July 13, 2006

Becoming an SQA

I was six years into it and was loosing my passion!

Looking back, I think, it was the sheer volatility of technology, which I had witnessed, had made me to loose interest in it. I had seen technology advancing with such a speed, that before I could be satisfied with my own understanding of one aspect of it, the projects demanded another aspect to be understood, mastered and delivered in time and as always, the delivery date was ‘yesterday’.

The term, ‘I want it yesterday’ is so commonly used in projects that it almost amounts to its abuse. It was as good as saying all issues needed to be fixed yesterday and today was day to freak out!!!

For me it had lost its significance for none of the cases I came across, were so critical that it demanded the usage of this phrase. There were instances in abundance, though, when it was (mis)used to build up pressure on the development teams. It was a typical case of using “Urgent and Important” phrase in the subject of almost every email and then loosing the significance of importance and urgency of the emails.

With no passion for technology and the associated work, I decided to give up on technology and pick up something else in the IT projects. However I had no idea of what it could be.

And there I was disillusioned and wandering.

I recall the period after this move as one of the most uncertain and confusing. It was in this aftermath of my decision, I came across an opportunity in the Quality function to work as SQA. I grabbed it. It was a reluctant move, based primarily on intuitive thoughts, a friendly advice and the fact that there was no better alternative available.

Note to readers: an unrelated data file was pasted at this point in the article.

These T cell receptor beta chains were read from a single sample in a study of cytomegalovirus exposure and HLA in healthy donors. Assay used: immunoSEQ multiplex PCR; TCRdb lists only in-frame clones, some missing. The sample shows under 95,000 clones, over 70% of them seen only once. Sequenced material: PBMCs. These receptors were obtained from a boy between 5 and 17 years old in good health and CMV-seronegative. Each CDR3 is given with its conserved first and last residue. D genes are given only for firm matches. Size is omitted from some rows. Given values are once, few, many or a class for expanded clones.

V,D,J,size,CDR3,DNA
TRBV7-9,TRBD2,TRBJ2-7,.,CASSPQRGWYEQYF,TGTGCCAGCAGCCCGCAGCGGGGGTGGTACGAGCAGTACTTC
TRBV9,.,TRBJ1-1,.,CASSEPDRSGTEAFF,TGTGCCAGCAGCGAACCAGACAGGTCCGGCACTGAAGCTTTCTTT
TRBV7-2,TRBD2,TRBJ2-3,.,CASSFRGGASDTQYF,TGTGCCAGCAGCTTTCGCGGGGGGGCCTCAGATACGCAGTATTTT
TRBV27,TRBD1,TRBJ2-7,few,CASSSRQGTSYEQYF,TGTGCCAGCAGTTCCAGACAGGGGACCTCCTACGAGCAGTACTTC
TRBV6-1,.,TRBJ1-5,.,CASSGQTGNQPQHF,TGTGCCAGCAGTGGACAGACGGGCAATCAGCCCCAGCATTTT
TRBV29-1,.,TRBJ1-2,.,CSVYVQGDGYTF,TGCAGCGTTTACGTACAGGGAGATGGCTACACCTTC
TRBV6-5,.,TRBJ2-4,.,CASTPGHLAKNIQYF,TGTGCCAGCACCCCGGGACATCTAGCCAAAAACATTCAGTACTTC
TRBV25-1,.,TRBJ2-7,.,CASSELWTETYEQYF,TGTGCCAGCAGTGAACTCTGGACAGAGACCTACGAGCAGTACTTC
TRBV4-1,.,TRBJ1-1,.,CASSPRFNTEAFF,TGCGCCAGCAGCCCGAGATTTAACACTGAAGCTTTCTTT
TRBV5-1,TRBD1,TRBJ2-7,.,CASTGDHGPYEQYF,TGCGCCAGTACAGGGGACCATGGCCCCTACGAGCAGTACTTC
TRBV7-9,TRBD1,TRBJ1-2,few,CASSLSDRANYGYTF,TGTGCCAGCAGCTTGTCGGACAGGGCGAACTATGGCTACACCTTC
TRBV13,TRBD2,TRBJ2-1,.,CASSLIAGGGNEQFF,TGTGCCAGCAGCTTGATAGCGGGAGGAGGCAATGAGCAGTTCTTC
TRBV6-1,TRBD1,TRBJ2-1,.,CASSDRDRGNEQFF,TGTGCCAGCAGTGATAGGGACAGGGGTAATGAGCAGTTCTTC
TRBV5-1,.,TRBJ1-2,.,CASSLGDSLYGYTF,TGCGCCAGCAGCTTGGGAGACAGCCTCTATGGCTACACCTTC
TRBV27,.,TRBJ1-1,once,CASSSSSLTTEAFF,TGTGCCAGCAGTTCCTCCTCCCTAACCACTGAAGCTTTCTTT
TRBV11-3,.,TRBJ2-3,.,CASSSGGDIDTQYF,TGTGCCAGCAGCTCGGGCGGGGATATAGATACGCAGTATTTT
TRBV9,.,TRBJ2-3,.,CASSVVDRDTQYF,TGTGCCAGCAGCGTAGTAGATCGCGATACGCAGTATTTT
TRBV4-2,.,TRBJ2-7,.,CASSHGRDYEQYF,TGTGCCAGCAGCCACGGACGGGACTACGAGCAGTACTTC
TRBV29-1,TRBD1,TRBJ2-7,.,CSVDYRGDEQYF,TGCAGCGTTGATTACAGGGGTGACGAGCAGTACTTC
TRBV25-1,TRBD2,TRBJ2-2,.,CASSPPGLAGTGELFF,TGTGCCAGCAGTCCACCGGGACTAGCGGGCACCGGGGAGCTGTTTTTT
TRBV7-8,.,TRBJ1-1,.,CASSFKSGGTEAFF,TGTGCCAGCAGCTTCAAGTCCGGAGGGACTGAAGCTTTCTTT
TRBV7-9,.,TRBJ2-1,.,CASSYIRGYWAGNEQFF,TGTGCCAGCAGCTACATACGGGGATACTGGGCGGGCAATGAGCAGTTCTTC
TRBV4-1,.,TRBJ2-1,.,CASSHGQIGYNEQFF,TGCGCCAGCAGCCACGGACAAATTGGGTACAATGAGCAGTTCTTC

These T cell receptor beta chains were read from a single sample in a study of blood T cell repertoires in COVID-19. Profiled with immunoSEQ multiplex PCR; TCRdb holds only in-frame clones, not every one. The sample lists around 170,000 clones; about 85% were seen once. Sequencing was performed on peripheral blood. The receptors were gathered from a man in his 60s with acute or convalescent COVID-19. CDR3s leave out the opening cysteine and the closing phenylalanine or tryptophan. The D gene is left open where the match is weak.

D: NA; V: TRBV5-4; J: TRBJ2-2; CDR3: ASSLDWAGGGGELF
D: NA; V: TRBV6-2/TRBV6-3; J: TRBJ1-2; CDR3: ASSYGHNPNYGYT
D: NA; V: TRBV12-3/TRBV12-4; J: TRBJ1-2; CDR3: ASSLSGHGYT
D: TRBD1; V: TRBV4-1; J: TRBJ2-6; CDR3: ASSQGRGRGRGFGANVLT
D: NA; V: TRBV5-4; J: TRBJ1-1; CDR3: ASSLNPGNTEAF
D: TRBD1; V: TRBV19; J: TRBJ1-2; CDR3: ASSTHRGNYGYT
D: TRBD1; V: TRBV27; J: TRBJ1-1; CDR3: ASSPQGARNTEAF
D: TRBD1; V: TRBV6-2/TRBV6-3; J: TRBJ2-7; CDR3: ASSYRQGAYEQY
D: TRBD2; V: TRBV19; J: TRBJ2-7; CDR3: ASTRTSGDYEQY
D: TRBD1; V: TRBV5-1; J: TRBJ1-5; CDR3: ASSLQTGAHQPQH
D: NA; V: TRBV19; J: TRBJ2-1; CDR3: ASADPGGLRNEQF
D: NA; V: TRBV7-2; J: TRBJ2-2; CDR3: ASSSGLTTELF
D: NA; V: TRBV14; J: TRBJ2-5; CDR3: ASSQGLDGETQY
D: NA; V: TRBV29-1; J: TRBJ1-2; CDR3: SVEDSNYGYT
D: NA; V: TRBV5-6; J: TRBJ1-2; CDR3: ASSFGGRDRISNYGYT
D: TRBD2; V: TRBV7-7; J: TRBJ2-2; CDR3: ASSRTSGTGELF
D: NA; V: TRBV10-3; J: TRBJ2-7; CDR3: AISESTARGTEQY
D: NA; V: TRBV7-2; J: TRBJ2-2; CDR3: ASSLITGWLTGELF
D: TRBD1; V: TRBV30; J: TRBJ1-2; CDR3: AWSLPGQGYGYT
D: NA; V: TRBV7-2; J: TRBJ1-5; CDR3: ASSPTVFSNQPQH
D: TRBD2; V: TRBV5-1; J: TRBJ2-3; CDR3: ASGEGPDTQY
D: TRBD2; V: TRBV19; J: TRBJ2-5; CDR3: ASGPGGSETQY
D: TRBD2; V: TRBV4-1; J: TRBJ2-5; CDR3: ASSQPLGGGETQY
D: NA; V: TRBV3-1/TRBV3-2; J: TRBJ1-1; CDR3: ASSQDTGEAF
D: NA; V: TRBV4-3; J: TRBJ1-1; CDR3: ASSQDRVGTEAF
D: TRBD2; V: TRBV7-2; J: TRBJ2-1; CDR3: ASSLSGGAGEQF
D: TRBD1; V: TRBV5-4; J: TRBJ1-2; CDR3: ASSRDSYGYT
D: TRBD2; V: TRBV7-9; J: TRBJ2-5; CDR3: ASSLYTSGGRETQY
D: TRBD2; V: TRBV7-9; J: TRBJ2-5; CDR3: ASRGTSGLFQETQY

Four years down the line, I am glad I did it. Being an SQA for around three years was an enlightening experience. It was a defining period of my IT career. It gave me room for creativity. This was so beautiful experience. Being able to apply theory with my own thoughts!
Indeed appears a childish statement however this is the most simplistic expression I can think of!

I have enjoyed my role thoroughly which has involved lot of interactions, application of interpersonal and communications skills. While relationship building became a day to day task, the role demanded incredible display of communication skills, problem solving, handling escalations, articulation of issues and most importantly, personal integrity. Though the CMM skills were necessary requirement, a continuous touch with the QMS helped me to keep my knowledge relevant to the organization’s requirements.

At a personal level, I owe a long list of friends to this role.

Based on whatever understanding I have developed, in a series of brief articles, I will try to explore the demands of SQA role.

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